Tuxedo Black
Black Houndstooth
396 V8
4 Speed Manual

Whenever a great Camaro like this black-on-black RS/SS 396 convertible shows up, the very first thing we do is check the cowl tag. With GM, they made it awfully hard to document legitimate cars, but sometimes, as with this car, you get lucky and you just don't care. As we've been saying for a few years now, the days of the "gotta have date code spark plugs" crowd is (thankfully) fading into the sunset and performance cars are all about how they appear and function. Here's all you need to know about this incredible Camaro: it's a stunning RS/SS L78 Convertible 4 speed, restored in best color combination invented by man--triple black. With only 102 shake-out miles since the restoration was completed, this is a car that will dominate the attention at any cruise event or show and be a dream come true on a hot summer night.

For what it's worth, here's that cowl tag decode:

ST69 Model year (1969)12467 Convertible NOR Norwood assembly plant345962 Body number TR 713 Black and white houndstooth interior PNT 10 B Tuxedo black with black convertible top06A Built first week of June, 1969X22 Style Trim Group with SS396 (black rear panel)D80 Air Spoiler Equipment

I suppose it goes without saying that the bodywork on this convertible is expertly done and in spectacular condition. If any panels were replaced, the work is invisible because there are no weld seams or other obvious signs of repair, although the rear side marker lights suggest that perhaps new quarters were installed. At any rate, with workmanship this good, it doesn't matter because panel alignment is better than new and the gaps throughout the car are very, very good. The black paint is beyond deep, looking like Loch Ness at midnight so smooth and flawless, and the side stripe is painted on, not a decal, which is a high-quality addition. The cowl induction hood looks awesome in black without the SS stripes, giving this car a very aggressive look that must have been mind-blowing in 1969. Imagine rolling up on some poor schlub in a Mustang at a stoplight in this thing; it looks as nasty as the engine sounds.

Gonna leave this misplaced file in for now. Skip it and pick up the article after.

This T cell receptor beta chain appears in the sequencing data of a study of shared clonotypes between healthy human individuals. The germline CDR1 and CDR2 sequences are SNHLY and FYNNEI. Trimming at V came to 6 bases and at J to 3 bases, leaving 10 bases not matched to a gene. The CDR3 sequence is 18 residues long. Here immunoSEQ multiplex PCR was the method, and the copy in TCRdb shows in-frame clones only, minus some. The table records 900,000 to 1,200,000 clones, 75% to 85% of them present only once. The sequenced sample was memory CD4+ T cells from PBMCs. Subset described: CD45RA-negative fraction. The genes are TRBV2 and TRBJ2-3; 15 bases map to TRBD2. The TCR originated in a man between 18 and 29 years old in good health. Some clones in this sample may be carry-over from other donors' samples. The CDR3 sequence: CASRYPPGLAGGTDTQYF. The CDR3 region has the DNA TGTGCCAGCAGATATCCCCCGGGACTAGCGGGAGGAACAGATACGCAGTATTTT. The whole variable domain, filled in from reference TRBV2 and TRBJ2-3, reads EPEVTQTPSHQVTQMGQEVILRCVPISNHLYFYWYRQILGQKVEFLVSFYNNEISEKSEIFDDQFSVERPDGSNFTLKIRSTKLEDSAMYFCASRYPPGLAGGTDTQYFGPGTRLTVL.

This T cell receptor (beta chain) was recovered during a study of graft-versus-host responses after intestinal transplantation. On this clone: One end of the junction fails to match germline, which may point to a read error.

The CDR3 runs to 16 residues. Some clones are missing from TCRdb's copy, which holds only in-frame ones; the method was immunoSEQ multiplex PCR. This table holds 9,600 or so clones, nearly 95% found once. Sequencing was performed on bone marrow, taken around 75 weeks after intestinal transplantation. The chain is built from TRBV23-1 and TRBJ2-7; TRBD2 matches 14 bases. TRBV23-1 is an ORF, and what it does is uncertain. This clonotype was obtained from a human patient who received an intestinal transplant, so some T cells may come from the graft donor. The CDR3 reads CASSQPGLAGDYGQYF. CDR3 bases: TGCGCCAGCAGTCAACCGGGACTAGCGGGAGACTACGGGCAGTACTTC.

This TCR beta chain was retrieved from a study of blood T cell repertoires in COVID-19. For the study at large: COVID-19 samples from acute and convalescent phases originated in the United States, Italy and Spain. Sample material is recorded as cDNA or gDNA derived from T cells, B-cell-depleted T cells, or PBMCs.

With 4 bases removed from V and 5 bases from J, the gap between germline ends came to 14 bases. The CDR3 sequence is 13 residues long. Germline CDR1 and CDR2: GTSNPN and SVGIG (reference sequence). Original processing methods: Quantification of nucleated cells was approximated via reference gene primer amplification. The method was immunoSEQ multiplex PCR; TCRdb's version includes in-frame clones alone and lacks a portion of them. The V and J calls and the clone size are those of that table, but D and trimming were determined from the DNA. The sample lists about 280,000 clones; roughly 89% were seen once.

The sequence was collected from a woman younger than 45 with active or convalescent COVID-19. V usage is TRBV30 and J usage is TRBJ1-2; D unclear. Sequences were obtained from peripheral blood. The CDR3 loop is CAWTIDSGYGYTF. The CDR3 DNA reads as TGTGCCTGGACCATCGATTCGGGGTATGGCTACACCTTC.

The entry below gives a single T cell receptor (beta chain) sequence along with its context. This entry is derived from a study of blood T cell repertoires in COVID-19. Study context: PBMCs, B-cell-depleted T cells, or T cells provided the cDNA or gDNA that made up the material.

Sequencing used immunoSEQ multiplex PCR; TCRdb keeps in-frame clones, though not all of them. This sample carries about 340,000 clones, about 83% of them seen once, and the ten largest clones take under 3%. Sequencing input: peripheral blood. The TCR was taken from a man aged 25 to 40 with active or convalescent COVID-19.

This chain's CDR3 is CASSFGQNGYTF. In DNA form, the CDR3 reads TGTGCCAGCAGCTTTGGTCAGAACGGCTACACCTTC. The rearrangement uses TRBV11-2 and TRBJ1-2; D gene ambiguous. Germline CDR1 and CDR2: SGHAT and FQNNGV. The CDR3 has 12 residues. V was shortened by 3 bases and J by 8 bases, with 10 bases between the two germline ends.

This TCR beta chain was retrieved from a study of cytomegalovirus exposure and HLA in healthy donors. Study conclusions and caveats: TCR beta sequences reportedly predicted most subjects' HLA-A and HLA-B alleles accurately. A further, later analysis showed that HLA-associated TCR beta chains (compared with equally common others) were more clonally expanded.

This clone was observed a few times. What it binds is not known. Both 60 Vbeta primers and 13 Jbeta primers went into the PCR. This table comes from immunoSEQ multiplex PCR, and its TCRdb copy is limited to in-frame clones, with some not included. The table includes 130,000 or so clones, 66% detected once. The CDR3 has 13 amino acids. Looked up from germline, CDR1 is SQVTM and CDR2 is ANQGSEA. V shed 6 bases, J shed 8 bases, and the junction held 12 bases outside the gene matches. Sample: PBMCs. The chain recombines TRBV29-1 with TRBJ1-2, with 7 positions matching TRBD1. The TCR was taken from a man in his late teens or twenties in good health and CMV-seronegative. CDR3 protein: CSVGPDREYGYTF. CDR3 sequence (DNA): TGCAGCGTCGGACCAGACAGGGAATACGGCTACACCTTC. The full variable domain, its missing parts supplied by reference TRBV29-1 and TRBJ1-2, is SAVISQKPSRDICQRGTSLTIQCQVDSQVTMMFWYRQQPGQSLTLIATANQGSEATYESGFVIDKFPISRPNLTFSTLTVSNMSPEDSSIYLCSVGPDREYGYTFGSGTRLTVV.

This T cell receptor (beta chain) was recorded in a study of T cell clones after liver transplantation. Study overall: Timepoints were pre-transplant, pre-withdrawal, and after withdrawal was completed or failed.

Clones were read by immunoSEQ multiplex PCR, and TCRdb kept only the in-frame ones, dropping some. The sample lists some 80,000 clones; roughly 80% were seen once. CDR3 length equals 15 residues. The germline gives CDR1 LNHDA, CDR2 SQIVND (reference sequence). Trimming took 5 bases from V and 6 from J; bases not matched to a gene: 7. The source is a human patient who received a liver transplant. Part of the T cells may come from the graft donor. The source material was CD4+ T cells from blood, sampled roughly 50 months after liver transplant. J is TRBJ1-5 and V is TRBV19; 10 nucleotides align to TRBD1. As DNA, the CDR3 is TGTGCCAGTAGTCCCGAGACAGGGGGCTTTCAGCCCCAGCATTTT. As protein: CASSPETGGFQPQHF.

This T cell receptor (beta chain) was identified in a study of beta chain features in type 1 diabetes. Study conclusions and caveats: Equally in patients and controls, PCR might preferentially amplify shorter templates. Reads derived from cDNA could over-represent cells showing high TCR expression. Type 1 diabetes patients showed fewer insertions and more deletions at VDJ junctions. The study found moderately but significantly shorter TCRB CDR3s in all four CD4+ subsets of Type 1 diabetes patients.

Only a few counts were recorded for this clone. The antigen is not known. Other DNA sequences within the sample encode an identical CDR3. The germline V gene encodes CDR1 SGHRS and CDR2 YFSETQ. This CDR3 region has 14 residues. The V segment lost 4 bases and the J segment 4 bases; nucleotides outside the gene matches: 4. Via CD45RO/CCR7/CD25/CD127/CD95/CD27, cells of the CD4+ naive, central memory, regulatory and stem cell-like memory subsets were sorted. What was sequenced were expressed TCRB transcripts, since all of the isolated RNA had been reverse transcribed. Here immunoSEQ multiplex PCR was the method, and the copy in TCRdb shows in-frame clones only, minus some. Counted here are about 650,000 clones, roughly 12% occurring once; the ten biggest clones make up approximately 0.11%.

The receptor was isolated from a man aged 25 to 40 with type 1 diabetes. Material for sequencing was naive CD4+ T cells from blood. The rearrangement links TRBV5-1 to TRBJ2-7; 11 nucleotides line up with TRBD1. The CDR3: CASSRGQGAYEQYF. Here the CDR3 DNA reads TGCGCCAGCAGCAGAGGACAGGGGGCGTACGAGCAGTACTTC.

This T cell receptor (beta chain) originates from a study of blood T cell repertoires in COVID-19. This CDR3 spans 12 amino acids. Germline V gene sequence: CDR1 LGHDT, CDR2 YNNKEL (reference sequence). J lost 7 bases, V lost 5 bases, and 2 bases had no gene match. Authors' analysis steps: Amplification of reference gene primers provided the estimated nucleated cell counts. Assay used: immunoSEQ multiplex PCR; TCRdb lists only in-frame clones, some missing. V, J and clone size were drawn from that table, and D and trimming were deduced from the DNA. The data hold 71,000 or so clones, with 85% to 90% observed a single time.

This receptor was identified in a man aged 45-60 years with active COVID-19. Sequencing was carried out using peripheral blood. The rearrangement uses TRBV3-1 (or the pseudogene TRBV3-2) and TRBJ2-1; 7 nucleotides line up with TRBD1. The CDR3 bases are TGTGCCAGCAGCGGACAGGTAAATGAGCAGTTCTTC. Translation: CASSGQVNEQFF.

In front you'll find the flat grille and hidden headlights, and in back the correct tail lights and low-mounted back-up lights, all easy identifiers for RS cars. Chrome bumpers with a show-quality finish just pop off the black surface, and all the chrome badges have been replaced with exact reproduction units. You'll note that this car carries the optional bumper guards which give it a slightly different look that a lot of people like (myself included). The correct spoiler is still fitted on the deck lid, and without the white SS stripes it looks very aggressive indeed.

In 1969, smart street racers who ran across an SS 396 would listen carefully if they heard 16 tiny hammers on a solid lifter car, they would have to very quickly consider their next move. This car, with a real deal solid lifter L78 big block, was one of the most potent machines on the street and was exactly what most other drivers would hope to avoid. Making 375 horsepower and spinning like a small block, the L78 was far nastier than its numbers would suggest. The one in this car has been fully rebuilt to stock specifications, and runs with that precise mechanical sound that is music to performance lovers. Detailing is show-quality, with the finish on the block being as nice as the paint on some cars, and the chrome has been restored to concours levels. The proper 375 horsepower decals were used on the cowl induction air cleaner, as well as throughout the engine bay to properly replicate a factory-correct appearance. Shift stamps on the cowl reflect the cars original build sequence, and all the finishes are correct, from the cadmium-plated power brake booster to the hood latch. Of course, power steering was not available with the solid lifter cars and the alternator uses a larger-diameter pulley similar to those on the Z/28s for high-RPM use.